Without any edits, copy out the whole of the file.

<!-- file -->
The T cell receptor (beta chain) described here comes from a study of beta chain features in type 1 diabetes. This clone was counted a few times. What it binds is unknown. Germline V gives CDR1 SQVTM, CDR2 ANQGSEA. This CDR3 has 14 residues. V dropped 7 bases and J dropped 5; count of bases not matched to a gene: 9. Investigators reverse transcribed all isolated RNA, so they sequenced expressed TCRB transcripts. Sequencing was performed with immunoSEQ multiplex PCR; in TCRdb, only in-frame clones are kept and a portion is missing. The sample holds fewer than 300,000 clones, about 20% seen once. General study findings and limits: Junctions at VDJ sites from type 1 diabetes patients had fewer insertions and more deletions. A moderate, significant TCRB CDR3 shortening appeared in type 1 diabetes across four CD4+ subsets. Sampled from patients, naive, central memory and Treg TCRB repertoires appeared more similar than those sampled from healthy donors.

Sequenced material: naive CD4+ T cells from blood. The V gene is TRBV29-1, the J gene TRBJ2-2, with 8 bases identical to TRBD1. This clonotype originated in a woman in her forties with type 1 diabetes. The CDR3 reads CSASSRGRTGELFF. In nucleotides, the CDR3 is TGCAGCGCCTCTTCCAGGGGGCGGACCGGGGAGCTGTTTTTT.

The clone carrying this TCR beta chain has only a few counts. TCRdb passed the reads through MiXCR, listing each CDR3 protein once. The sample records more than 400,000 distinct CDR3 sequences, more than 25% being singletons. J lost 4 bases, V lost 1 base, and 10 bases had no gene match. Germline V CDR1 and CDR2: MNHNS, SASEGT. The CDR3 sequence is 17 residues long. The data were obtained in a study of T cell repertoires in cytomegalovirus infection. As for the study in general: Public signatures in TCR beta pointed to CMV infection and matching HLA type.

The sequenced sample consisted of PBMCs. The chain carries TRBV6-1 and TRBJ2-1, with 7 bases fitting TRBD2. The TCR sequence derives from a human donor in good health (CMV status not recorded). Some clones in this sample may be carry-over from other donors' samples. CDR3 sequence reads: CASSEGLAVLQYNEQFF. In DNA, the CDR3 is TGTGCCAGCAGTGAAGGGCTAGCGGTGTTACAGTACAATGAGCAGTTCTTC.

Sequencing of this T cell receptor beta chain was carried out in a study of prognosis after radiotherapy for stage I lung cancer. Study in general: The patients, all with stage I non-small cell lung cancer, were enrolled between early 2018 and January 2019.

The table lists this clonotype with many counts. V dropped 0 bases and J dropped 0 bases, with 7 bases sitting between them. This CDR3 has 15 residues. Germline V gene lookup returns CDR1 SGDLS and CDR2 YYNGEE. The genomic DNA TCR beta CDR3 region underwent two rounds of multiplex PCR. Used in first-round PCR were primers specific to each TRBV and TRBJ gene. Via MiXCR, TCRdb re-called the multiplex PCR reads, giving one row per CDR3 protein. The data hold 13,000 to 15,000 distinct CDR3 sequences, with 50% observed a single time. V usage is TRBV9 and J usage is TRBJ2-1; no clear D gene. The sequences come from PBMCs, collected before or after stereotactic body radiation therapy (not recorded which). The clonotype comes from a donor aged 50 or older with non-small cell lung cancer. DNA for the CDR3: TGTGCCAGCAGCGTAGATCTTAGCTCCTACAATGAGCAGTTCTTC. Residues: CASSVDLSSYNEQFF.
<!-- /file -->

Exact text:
The T cell receptor (beta chain) described here comes from a study of beta chain features in type 1 diabetes. This clone was counted a few times. What it binds is unknown. Germline V gives CDR1 SQVTM, CDR2 ANQGSEA. This CDR3 has 14 residues. V dropped 7 bases and J dropped 5; count of bases not matched to a gene: 9. Investigators reverse transcribed all isolated RNA, so they sequenced expressed TCRB transcripts. Sequencing was performed with immunoSEQ multiplex PCR; in TCRdb, only in-frame clones are kept and a portion is missing. The sample holds fewer than 300,000 clones, about 20% seen once. General study findings and limits: Junctions at VDJ sites from type 1 diabetes patients had fewer insertions and more deletions. A moderate, significant TCRB CDR3 shortening appeared in type 1 diabetes across four CD4+ subsets. Sampled from patients, naive, central memory and Treg TCRB repertoires appeared more similar than those sampled from healthy donors.

Sequenced material: naive CD4+ T cells from blood. The V gene is TRBV29-1, the J gene TRBJ2-2, with 8 bases identical to TRBD1. This clonotype originated in a woman in her forties with type 1 diabetes. The CDR3 reads CSASSRGRTGELFF. In nucleotides, the CDR3 is TGCAGCGCCTCTTCCAGGGGGCGGACCGGGGAGCTGTTTTTT.

The clone carrying this TCR beta chain has only a few counts. TCRdb passed the reads through MiXCR, listing each CDR3 protein once. The sample records more than 400,000 distinct CDR3 sequences, more than 25% being singletons. J lost 4 bases, V lost 1 base, and 10 bases had no gene match. Germline V CDR1 and CDR2: MNHNS, SASEGT. The CDR3 sequence is 17 residues long. The data were obtained in a study of T cell repertoires in cytomegalovirus infection. As for the study in general: Public signatures in TCR beta pointed to CMV infection and matching HLA type.

The sequenced sample consisted of PBMCs. The chain carries TRBV6-1 and TRBJ2-1, with 7 bases fitting TRBD2. The TCR sequence derives from a human donor in good health (CMV status not recorded). Some clones in this sample may be carry-over from other donors' samples. CDR3 sequence reads: CASSEGLAVLQYNEQFF. In DNA, the CDR3 is TGTGCCAGCAGTGAAGGGCTAGCGGTGTTACAGTACAATGAGCAGTTCTTC.

Sequencing of this T cell receptor beta chain was carried out in a study of prognosis after radiotherapy for stage I lung cancer. Study in general: The patients, all with stage I non-small cell lung cancer, were enrolled between early 2018 and January 2019.

The table lists this clonotype with many counts. V dropped 0 bases and J dropped 0 bases, with 7 bases sitting between them. This CDR3 has 15 residues. Germline V gene lookup returns CDR1 SGDLS and CDR2 YYNGEE. The genomic DNA TCR beta CDR3 region underwent two rounds of multiplex PCR. Used in first-round PCR were primers specific to each TRBV and TRBJ gene. Via MiXCR, TCRdb re-called the multiplex PCR reads, giving one row per CDR3 protein. The data hold 13,000 to 15,000 distinct CDR3 sequences, with 50% observed a single time. V usage is TRBV9 and J usage is TRBJ2-1; no clear D gene. The sequences come from PBMCs, collected before or after stereotactic body radiation therapy (not recorded which). The clonotype comes from a donor aged 50 or older with non-small cell lung cancer. DNA for the CDR3: TGTGCCAGCAGCGTAGATCTTAGCTCCTACAATGAGCAGTTCTTC. Residues: CASSVDLSSYNEQFF.